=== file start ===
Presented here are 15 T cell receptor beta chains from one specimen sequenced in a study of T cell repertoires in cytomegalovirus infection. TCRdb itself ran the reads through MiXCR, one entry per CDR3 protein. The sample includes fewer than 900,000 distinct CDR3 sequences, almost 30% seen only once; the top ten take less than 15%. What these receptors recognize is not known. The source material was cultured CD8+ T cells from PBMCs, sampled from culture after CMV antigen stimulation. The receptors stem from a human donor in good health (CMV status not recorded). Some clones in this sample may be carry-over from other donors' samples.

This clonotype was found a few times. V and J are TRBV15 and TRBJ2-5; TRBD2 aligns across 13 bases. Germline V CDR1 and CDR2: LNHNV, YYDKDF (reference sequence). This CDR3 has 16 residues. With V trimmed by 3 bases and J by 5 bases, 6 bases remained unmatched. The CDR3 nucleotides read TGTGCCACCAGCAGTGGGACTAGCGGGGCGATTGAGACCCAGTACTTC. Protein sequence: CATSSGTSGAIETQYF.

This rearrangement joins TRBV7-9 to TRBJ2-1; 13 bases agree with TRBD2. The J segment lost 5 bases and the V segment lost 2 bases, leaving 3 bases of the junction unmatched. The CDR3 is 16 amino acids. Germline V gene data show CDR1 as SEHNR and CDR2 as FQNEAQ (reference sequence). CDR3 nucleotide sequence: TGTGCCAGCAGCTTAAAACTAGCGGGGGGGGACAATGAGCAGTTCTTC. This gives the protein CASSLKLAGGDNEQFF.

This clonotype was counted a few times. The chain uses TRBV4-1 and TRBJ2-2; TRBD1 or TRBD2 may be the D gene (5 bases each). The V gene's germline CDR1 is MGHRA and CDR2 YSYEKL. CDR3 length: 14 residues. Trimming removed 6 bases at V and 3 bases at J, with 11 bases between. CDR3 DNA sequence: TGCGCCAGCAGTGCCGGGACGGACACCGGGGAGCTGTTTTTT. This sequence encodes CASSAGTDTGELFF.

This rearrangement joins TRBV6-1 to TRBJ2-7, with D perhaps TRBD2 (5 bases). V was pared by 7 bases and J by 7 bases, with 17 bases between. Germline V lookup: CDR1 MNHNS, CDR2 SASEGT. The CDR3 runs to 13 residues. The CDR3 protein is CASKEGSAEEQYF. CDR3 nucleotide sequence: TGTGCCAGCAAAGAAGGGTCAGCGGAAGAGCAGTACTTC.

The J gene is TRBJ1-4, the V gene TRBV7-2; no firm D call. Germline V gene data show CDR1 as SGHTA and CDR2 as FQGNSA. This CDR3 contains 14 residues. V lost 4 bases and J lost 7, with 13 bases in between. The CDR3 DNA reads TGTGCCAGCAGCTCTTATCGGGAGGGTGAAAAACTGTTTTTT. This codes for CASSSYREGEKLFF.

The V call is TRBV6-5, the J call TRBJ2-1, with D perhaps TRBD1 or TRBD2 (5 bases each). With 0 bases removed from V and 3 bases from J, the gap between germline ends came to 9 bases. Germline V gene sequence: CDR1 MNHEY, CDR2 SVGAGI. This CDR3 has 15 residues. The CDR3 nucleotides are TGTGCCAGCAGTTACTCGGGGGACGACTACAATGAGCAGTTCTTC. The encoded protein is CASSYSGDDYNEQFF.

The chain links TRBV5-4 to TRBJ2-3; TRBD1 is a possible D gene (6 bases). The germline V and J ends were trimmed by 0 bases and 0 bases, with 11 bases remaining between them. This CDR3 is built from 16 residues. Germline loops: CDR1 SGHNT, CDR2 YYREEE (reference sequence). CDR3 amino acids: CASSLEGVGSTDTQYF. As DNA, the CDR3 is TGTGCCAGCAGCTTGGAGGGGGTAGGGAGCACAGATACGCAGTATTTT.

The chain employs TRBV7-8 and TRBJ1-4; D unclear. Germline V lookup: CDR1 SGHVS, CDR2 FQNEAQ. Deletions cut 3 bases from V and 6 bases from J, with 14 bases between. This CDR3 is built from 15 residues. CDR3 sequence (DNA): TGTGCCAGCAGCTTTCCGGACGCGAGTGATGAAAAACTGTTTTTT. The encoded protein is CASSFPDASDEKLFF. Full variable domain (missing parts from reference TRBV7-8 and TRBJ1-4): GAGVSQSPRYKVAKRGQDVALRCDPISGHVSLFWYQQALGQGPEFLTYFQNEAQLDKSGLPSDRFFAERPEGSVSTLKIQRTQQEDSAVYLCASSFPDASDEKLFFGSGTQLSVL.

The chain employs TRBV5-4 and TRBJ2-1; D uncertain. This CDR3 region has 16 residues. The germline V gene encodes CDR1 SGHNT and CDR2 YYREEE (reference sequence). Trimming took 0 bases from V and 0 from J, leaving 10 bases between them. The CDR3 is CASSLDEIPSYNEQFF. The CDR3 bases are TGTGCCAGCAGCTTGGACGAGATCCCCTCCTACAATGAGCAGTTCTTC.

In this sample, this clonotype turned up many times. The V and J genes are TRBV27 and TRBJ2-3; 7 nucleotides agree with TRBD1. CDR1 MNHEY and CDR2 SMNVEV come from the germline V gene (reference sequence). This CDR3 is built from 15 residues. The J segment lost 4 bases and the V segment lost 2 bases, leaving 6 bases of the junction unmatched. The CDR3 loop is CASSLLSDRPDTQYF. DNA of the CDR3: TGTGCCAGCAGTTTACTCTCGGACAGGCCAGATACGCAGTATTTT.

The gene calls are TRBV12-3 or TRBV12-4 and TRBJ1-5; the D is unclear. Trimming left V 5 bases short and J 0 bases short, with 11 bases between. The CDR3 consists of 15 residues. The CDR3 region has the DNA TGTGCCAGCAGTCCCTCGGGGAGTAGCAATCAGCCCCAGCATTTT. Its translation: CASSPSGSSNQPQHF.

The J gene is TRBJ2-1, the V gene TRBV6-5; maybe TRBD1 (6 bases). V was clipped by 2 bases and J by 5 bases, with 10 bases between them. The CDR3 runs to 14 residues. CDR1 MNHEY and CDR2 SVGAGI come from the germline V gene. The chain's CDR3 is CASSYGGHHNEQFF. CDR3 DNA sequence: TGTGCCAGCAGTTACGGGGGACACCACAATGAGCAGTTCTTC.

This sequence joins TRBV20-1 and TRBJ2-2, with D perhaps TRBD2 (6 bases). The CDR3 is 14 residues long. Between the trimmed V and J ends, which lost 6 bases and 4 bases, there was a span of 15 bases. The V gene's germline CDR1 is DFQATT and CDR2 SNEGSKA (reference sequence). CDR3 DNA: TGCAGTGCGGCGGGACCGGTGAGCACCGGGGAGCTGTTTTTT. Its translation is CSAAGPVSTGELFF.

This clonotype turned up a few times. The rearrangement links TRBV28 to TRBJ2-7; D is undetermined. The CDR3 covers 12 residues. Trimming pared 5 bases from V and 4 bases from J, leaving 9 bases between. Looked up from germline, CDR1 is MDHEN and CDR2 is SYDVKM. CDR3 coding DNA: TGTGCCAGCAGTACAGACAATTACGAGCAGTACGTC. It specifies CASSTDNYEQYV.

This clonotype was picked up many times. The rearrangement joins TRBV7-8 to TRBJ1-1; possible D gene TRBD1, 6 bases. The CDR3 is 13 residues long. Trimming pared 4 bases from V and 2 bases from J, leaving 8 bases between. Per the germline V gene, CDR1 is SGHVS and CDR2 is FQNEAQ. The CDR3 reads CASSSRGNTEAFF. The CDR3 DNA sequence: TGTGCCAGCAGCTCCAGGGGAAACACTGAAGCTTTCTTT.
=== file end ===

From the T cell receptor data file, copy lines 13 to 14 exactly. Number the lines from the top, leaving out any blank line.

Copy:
The J gene is TRBJ2-1, the V gene TRBV6-5; maybe TRBD1 (6 bases). V was clipped by 2 bases and J by 5 bases, with 10 bases between them. The CDR3 runs to 14 residues. CDR1 MNHEY and CDR2 SVGAGI come from the germline V gene. The chain's CDR3 is CASSYGGHHNEQFF. CDR3 DNA sequence: TGTGCCAGCAGTTACGGGGGACACCACAATGAGCAGTTCTTC.

This sequence joins TRBV20-1 and TRBJ2-2, with D perhaps TRBD2 (6 bases). The CDR3 is 14 residues long. Between the trimmed V and J ends, which lost 6 bases and 4 bases, there was a span of 15 bases. The V gene's germline CDR1 is DFQATT and CDR2 SNEGSKA (reference sequence). CDR3 DNA: TGCAGTGCGGCGGGACCGGTGAGCACCGGGGAGCTGTTTTTT. Its translation is CSAAGPVSTGELFF.